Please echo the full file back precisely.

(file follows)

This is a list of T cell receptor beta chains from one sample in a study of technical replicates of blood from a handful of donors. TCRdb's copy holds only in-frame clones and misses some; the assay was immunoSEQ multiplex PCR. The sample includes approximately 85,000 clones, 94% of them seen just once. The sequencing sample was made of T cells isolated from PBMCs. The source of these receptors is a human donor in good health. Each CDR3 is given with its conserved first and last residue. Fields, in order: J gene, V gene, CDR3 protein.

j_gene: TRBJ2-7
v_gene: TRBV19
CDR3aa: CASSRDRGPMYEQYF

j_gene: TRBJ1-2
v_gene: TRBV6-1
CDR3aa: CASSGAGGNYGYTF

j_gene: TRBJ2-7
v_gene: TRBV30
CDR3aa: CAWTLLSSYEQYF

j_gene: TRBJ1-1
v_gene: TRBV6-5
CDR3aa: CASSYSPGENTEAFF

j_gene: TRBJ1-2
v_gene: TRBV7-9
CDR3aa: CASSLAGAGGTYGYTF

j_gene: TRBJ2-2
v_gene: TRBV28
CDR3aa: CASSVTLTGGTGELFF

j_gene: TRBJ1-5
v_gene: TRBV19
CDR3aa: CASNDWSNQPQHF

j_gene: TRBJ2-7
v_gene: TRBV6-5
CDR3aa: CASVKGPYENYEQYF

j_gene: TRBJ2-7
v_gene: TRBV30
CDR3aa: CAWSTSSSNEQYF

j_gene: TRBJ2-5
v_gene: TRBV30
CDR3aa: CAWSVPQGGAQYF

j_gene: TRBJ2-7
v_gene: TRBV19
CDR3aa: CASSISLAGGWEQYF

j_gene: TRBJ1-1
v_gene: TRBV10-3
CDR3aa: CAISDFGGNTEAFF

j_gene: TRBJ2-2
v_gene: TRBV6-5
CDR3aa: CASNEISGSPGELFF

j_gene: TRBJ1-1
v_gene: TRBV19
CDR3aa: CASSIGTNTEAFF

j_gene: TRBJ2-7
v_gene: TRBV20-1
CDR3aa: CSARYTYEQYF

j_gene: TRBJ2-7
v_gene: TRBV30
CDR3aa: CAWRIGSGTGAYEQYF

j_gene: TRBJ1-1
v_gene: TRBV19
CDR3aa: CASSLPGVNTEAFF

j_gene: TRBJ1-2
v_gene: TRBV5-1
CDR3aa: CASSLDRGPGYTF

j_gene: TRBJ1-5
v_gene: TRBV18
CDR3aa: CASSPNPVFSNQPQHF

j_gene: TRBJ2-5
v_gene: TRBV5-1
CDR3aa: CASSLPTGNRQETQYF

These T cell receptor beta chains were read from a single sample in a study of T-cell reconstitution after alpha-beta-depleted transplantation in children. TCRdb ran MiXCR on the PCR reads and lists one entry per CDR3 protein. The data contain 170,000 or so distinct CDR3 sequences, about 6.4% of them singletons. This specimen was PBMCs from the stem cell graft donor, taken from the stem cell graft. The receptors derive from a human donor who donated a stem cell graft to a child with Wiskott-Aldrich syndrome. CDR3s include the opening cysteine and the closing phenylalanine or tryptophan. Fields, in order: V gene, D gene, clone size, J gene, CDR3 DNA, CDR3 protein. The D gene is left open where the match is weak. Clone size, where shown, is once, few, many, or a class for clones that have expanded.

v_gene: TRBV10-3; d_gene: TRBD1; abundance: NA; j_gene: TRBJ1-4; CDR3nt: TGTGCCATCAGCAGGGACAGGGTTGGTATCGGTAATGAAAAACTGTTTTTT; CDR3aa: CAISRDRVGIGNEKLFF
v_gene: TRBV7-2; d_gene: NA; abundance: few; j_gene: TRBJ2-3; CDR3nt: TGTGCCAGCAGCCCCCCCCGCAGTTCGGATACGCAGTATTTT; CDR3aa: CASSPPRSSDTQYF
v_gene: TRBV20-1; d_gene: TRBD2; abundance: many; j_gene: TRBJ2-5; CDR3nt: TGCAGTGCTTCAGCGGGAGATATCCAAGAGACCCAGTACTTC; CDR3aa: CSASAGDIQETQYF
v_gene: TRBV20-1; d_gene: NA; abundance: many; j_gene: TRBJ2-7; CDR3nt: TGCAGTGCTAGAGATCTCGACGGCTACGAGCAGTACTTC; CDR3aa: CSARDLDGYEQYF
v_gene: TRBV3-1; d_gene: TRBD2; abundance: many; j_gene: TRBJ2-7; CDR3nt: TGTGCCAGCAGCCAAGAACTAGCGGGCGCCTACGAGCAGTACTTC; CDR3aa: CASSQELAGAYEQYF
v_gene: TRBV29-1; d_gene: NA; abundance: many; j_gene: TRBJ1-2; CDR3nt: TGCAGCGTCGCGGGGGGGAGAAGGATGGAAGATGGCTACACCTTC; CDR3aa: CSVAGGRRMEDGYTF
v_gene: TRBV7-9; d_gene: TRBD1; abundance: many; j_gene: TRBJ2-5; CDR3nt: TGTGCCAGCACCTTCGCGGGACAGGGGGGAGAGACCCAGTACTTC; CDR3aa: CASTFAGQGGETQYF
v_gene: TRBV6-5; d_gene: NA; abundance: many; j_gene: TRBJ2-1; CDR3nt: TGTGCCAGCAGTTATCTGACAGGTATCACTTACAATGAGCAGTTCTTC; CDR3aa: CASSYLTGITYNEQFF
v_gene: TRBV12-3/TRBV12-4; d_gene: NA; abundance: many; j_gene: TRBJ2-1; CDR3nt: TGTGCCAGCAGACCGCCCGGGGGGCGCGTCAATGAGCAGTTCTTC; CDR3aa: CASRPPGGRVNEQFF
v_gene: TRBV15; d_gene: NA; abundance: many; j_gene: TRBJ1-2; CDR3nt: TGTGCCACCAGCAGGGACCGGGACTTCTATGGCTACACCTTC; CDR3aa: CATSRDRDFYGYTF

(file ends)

This is a list of T cell receptor beta chains from one sample in a study of technical replicates of blood from a handful of donors. TCRdb's copy holds only in-frame clones and misses some; the assay was immunoSEQ multiplex PCR. The sample includes approximately 85,000 clones, 94% of them seen just once. The sequencing sample was made of T cells isolated from PBMCs. The source of these receptors is a human donor in good health. Each CDR3 is given with its conserved first and last residue. Fields, in order: J gene, V gene, CDR3 protein.

j_gene: TRBJ2-7
v_gene: TRBV19
CDR3aa: CASSRDRGPMYEQYF

j_gene: TRBJ1-2
v_gene: TRBV6-1
CDR3aa: CASSGAGGNYGYTF

j_gene: TRBJ2-7
v_gene: TRBV30
CDR3aa: CAWTLLSSYEQYF

j_gene: TRBJ1-1
v_gene: TRBV6-5
CDR3aa: CASSYSPGENTEAFF

j_gene: TRBJ1-2
v_gene: TRBV7-9
CDR3aa: CASSLAGAGGTYGYTF

j_gene: TRBJ2-2
v_gene: TRBV28
CDR3aa: CASSVTLTGGTGELFF

j_gene: TRBJ1-5
v_gene: TRBV19
CDR3aa: CASNDWSNQPQHF

j_gene: TRBJ2-7
v_gene: TRBV6-5
CDR3aa: CASVKGPYENYEQYF

j_gene: TRBJ2-7
v_gene: TRBV30
CDR3aa: CAWSTSSSNEQYF

j_gene: TRBJ2-5
v_gene: TRBV30
CDR3aa: CAWSVPQGGAQYF

j_gene: TRBJ2-7
v_gene: TRBV19
CDR3aa: CASSISLAGGWEQYF

j_gene: TRBJ1-1
v_gene: TRBV10-3
CDR3aa: CAISDFGGNTEAFF

j_gene: TRBJ2-2
v_gene: TRBV6-5
CDR3aa: CASNEISGSPGELFF

j_gene: TRBJ1-1
v_gene: TRBV19
CDR3aa: CASSIGTNTEAFF

j_gene: TRBJ2-7
v_gene: TRBV20-1
CDR3aa: CSARYTYEQYF

j_gene: TRBJ2-7
v_gene: TRBV30
CDR3aa: CAWRIGSGTGAYEQYF

j_gene: TRBJ1-1
v_gene: TRBV19
CDR3aa: CASSLPGVNTEAFF

j_gene: TRBJ1-2
v_gene: TRBV5-1
CDR3aa: CASSLDRGPGYTF

j_gene: TRBJ1-5
v_gene: TRBV18
CDR3aa: CASSPNPVFSNQPQHF

j_gene: TRBJ2-5
v_gene: TRBV5-1
CDR3aa: CASSLPTGNRQETQYF

These T cell receptor beta chains were read from a single sample in a study of T-cell reconstitution after alpha-beta-depleted transplantation in children. TCRdb ran MiXCR on the PCR reads and lists one entry per CDR3 protein. The data contain 170,000 or so distinct CDR3 sequences, about 6.4% of them singletons. This specimen was PBMCs from the stem cell graft donor, taken from the stem cell graft. The receptors derive from a human donor who donated a stem cell graft to a child with Wiskott-Aldrich syndrome. CDR3s include the opening cysteine and the closing phenylalanine or tryptophan. Fields, in order: V gene, D gene, clone size, J gene, CDR3 DNA, CDR3 protein. The D gene is left open where the match is weak. Clone size, where shown, is once, few, many, or a class for clones that have expanded.

v_gene: TRBV10-3; d_gene: TRBD1; abundance: NA; j_gene: TRBJ1-4; CDR3nt: TGTGCCATCAGCAGGGACAGGGTTGGTATCGGTAATGAAAAACTGTTTTTT; CDR3aa: CAISRDRVGIGNEKLFF
v_gene: TRBV7-2; d_gene: NA; abundance: few; j_gene: TRBJ2-3; CDR3nt: TGTGCCAGCAGCCCCCCCCGCAGTTCGGATACGCAGTATTTT; CDR3aa: CASSPPRSSDTQYF
v_gene: TRBV20-1; d_gene: TRBD2; abundance: many; j_gene: TRBJ2-5; CDR3nt: TGCAGTGCTTCAGCGGGAGATATCCAAGAGACCCAGTACTTC; CDR3aa: CSASAGDIQETQYF
v_gene: TRBV20-1; d_gene: NA; abundance: many; j_gene: TRBJ2-7; CDR3nt: TGCAGTGCTAGAGATCTCGACGGCTACGAGCAGTACTTC; CDR3aa: CSARDLDGYEQYF
v_gene: TRBV3-1; d_gene: TRBD2; abundance: many; j_gene: TRBJ2-7; CDR3nt: TGTGCCAGCAGCCAAGAACTAGCGGGCGCCTACGAGCAGTACTTC; CDR3aa: CASSQELAGAYEQYF
v_gene: TRBV29-1; d_gene: NA; abundance: many; j_gene: TRBJ1-2; CDR3nt: TGCAGCGTCGCGGGGGGGAGAAGGATGGAAGATGGCTACACCTTC; CDR3aa: CSVAGGRRMEDGYTF
v_gene: TRBV7-9; d_gene: TRBD1; abundance: many; j_gene: TRBJ2-5; CDR3nt: TGTGCCAGCACCTTCGCGGGACAGGGGGGAGAGACCCAGTACTTC; CDR3aa: CASTFAGQGGETQYF
v_gene: TRBV6-5; d_gene: NA; abundance: many; j_gene: TRBJ2-1; CDR3nt: TGTGCCAGCAGTTATCTGACAGGTATCACTTACAATGAGCAGTTCTTC; CDR3aa: CASSYLTGITYNEQFF
v_gene: TRBV12-3/TRBV12-4; d_gene: NA; abundance: many; j_gene: TRBJ2-1; CDR3nt: TGTGCCAGCAGACCGCCCGGGGGGCGCGTCAATGAGCAGTTCTTC; CDR3aa: CASRPPGGRVNEQFF
v_gene: TRBV15; d_gene: NA; abundance: many; j_gene: TRBJ1-2; CDR3nt: TGTGCCACCAGCAGGGACCGGGACTTCTATGGCTACACCTTC; CDR3aa: CATSRDRDFYGYTF